Many American children are more familiar with the characters of Pokemon than they are with those from the Brothers Grimm or Hans Christian Anderson and a growing portion of American youth are dancing to Asian beats. With the rise of broadband communications, foreign media producers will distribute media content directly to American consumers without having to pass by U.S. gatekeepers or rely on multinational distributors. At the same time, grassroots intermediaries will play an increasingly central role in shaping the flow of cultural goods into local markets....

Henry Jenkins is the chief faculty investigator for the Convergence Culture Consortium and is Director of the Comparative Media Studies program and the Peter de Florez Professor of Humanities at MIT. His blog is available at Jenkins' new book, Fans, Bloggers, and Gamers: Exploring Participatory Culture, features Jenkins' work on fan communities, collective intelligence, and video games in the past decade-and-a-half, an anthology of several of his essays. The second part of this essay will be featured in next week's opening note.

---------- NEWS FROM THE C3 BLOG -----------

The Cereal Serial, Part I: The History of Breakfast Cereal and the Trickster Icon. In this first-part of a four-post series, Thomas Green's recent article from The Journal of Popular Culture acts as a launching point for looking at the history of branding and cereal and the trickster characters that have become so closely associated with children's cereal brands.

MySpace Plans to Expand Services to News Aggregation, Commenting. Plans from Fox Interactive Media have been leaked regarding MySpace News, a news aggregation, commenting, and ranking site that will be married to the MySpace social networking site.

William Morris/Narrowstep Deal to Create Branded Channels for Each Star. The talent agency has teamed with the UK-based online TV company to create online video sites for each William Morris talent, leaving questions both about how accessible the William Morris content will be to sharing and quoting, as well as how this might change the nature of creating a fan base for talent.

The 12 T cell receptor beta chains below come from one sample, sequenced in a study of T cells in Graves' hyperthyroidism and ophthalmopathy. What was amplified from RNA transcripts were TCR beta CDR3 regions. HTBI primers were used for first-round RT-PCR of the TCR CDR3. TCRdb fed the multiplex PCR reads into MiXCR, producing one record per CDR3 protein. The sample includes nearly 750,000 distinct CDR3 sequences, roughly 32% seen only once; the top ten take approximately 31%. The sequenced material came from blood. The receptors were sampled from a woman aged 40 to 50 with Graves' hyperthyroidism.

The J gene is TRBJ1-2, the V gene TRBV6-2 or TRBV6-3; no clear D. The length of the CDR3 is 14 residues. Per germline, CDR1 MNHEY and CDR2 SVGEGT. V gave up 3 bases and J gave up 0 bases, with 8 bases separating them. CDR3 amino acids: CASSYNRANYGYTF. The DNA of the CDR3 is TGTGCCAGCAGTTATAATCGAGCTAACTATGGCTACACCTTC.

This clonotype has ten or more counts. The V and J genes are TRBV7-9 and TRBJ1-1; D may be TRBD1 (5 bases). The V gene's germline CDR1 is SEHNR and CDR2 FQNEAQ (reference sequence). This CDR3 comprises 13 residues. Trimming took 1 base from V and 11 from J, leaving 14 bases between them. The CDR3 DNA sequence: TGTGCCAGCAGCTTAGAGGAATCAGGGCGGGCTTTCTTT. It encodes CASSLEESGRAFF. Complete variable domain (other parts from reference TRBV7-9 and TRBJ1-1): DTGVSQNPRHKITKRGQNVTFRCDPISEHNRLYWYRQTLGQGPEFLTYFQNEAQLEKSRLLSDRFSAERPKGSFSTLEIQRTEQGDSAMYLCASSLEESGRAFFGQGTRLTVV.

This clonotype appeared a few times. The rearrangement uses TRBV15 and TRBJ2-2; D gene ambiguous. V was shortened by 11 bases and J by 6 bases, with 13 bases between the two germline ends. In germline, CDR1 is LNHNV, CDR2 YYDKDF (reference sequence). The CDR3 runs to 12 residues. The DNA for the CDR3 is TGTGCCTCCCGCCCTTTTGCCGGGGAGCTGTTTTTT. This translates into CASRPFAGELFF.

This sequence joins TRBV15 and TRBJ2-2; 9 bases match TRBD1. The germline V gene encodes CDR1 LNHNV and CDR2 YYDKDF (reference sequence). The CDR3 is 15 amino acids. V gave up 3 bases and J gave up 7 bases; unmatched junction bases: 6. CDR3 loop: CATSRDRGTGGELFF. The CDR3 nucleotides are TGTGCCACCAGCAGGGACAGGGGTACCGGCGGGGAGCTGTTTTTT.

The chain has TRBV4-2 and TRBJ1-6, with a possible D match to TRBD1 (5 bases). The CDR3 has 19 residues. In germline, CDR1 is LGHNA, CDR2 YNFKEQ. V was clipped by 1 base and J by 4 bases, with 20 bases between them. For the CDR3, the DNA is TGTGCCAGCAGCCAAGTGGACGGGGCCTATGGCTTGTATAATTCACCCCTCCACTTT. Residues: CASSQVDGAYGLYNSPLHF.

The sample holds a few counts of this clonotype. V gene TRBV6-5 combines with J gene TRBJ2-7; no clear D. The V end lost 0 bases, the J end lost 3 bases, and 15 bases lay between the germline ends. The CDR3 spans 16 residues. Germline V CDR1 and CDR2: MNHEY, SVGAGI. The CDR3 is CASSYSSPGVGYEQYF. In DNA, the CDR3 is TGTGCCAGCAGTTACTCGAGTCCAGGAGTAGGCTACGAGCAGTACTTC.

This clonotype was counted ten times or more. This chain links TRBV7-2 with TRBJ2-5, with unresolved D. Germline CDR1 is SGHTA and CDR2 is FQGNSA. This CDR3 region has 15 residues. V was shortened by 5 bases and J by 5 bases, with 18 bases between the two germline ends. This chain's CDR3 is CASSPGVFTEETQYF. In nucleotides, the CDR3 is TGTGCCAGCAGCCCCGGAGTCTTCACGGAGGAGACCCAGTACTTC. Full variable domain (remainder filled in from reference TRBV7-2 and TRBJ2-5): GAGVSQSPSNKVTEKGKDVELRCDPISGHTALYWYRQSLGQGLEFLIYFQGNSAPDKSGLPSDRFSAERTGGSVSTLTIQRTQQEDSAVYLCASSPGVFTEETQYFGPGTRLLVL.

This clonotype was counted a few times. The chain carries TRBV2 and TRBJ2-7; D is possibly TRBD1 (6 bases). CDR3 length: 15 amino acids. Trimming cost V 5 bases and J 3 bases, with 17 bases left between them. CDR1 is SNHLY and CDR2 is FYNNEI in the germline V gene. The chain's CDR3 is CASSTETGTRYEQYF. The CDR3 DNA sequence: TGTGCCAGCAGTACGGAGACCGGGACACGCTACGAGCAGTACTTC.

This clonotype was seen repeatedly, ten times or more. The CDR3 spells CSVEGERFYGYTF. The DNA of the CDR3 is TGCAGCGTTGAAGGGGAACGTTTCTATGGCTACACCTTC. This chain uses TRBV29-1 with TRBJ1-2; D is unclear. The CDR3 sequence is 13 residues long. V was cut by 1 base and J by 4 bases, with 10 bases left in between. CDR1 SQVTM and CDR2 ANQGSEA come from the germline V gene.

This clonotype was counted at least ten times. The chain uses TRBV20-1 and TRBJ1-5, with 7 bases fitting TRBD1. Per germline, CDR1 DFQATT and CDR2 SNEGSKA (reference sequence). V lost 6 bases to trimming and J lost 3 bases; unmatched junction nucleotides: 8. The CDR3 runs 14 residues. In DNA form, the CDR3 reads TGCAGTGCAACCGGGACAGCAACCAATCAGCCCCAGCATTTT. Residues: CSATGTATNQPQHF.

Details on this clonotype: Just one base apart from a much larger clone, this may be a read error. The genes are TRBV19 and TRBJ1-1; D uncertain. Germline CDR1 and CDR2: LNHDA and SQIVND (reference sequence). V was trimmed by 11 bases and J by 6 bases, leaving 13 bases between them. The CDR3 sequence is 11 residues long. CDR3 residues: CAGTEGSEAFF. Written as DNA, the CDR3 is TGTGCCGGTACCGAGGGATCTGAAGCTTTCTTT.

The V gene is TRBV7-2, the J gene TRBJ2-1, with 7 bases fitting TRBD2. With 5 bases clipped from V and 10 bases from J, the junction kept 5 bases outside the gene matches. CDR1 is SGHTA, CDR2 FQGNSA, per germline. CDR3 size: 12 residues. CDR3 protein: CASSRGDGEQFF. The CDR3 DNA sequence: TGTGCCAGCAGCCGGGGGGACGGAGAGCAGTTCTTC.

Television Without Pity Sold to Bravo. The well-known fan community criticism site has been purchased by Bravo, leaving people to wonder both what editorial changes might be put in place under new ownership but also what expanded possibilities may be available for the site with an expanded budget.

CBS Uses YouTube for March Madness Cross-Platform Distribution, but Users Angered at Lack of Grabability. With CBS' Web site lacking the infrastructure to handle the potential surge of video streaming from March Madness fans, a deal struck with YouTube seems the perfect answer--but some fans are angered by the inability to imbed the videos into personal sites and blogs.

Viacom Lawsuit Directed at Google/YouTube for More than $1 Billion. The conglomerates will battle it out in court over copyright infringement issues that Viacom calls "massive" and "intentional."

MTVN Speaks Out on Their Vision of User Grabability and Quoting Moving Forward. MTV Networks discusses plans to empower the viral spread of video content through their own Web sites by incorporating greater ability to imbed and quote official MTVN video content.

Finding More Nuanced Ways to Discuss Convergence in Journalism. Journalism educators have to continue focusing on how to handle questions of media convergence in their J-school curriculum, as the idea of convergence has proven to be more than just a faddish buzzword.